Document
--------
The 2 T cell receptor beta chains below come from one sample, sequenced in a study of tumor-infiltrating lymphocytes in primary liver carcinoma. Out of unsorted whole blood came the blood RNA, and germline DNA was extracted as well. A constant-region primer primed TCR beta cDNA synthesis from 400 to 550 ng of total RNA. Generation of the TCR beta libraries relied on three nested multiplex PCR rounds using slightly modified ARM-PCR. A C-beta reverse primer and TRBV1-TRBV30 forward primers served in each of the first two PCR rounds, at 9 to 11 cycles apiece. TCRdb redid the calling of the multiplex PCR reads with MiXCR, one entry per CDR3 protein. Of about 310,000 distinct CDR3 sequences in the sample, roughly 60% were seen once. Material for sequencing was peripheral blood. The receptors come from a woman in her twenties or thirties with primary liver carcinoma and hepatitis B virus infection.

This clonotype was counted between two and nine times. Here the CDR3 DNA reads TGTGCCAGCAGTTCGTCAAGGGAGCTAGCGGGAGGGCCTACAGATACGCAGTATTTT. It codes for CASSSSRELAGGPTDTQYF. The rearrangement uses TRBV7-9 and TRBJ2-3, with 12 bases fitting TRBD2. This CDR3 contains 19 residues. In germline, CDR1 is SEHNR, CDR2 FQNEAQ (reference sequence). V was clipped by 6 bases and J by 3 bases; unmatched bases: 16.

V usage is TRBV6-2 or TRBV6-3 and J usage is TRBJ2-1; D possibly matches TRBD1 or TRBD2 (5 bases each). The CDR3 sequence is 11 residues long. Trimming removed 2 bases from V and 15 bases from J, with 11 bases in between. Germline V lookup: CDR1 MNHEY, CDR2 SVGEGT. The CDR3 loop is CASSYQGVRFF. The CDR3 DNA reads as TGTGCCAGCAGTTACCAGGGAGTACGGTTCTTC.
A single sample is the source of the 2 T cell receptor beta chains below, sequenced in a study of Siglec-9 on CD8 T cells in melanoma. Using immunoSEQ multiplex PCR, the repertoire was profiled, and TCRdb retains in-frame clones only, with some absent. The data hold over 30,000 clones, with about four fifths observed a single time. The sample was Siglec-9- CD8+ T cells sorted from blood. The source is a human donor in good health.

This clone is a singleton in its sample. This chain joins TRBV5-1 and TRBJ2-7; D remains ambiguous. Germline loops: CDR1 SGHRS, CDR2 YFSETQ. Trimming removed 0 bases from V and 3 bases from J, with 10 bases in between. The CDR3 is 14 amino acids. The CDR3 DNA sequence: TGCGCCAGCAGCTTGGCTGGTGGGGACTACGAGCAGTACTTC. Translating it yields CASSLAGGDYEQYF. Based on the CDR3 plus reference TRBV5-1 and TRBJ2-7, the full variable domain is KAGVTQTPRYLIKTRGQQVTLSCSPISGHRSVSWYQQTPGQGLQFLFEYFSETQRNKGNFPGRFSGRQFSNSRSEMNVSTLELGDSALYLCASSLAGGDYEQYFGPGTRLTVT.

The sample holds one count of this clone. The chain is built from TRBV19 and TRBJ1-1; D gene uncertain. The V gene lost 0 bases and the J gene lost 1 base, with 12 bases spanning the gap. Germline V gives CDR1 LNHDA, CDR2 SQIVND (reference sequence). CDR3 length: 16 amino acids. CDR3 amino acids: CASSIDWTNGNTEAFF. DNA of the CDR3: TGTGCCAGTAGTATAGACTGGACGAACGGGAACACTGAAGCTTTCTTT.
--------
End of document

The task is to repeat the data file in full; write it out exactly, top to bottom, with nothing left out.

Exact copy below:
The 2 T cell receptor beta chains below come from one sample, sequenced in a study of tumor-infiltrating lymphocytes in primary liver carcinoma. Out of unsorted whole blood came the blood RNA, and germline DNA was extracted as well. A constant-region primer primed TCR beta cDNA synthesis from 400 to 550 ng of total RNA. Generation of the TCR beta libraries relied on three nested multiplex PCR rounds using slightly modified ARM-PCR. A C-beta reverse primer and TRBV1-TRBV30 forward primers served in each of the first two PCR rounds, at 9 to 11 cycles apiece. TCRdb redid the calling of the multiplex PCR reads with MiXCR, one entry per CDR3 protein. Of about 310,000 distinct CDR3 sequences in the sample, roughly 60% were seen once. Material for sequencing was peripheral blood. The receptors come from a woman in her twenties or thirties with primary liver carcinoma and hepatitis B virus infection.

This clonotype was counted between two and nine times. Here the CDR3 DNA reads TGTGCCAGCAGTTCGTCAAGGGAGCTAGCGGGAGGGCCTACAGATACGCAGTATTTT. It codes for CASSSSRELAGGPTDTQYF. The rearrangement uses TRBV7-9 and TRBJ2-3, with 12 bases fitting TRBD2. This CDR3 contains 19 residues. In germline, CDR1 is SEHNR, CDR2 FQNEAQ (reference sequence). V was clipped by 6 bases and J by 3 bases; unmatched bases: 16.

V usage is TRBV6-2 or TRBV6-3 and J usage is TRBJ2-1; D possibly matches TRBD1 or TRBD2 (5 bases each). The CDR3 sequence is 11 residues long. Trimming removed 2 bases from V and 15 bases from J, with 11 bases in between. Germline V lookup: CDR1 MNHEY, CDR2 SVGEGT. The CDR3 loop is CASSYQGVRFF. The CDR3 DNA reads as TGTGCCAGCAGTTACCAGGGAGTACGGTTCTTC.
A single sample is the source of the 2 T cell receptor beta chains below, sequenced in a study of Siglec-9 on CD8 T cells in melanoma. Using immunoSEQ multiplex PCR, the repertoire was profiled, and TCRdb retains in-frame clones only, with some absent. The data hold over 30,000 clones, with about four fifths observed a single time. The sample was Siglec-9- CD8+ T cells sorted from blood. The source is a human donor in good health.

This clone is a singleton in its sample. This chain joins TRBV5-1 and TRBJ2-7; D remains ambiguous. Germline loops: CDR1 SGHRS, CDR2 YFSETQ. Trimming removed 0 bases from V and 3 bases from J, with 10 bases in between. The CDR3 is 14 amino acids. The CDR3 DNA sequence: TGCGCCAGCAGCTTGGCTGGTGGGGACTACGAGCAGTACTTC. Translating it yields CASSLAGGDYEQYF. Based on the CDR3 plus reference TRBV5-1 and TRBJ2-7, the full variable domain is KAGVTQTPRYLIKTRGQQVTLSCSPISGHRSVSWYQQTPGQGLQFLFEYFSETQRNKGNFPGRFSGRQFSNSRSEMNVSTLELGDSALYLCASSLAGGDYEQYFGPGTRLTVT.

The sample holds one count of this clone. The chain is built from TRBV19 and TRBJ1-1; D gene uncertain. The V gene lost 0 bases and the J gene lost 1 base, with 12 bases spanning the gap. Germline V gives CDR1 LNHDA, CDR2 SQIVND (reference sequence). CDR3 length: 16 amino acids. CDR3 amino acids: CASSIDWTNGNTEAFF. DNA of the CDR3: TGTGCCAGTAGTATAGACTGGACGAACGGGAACACTGAAGCTTTCTTT.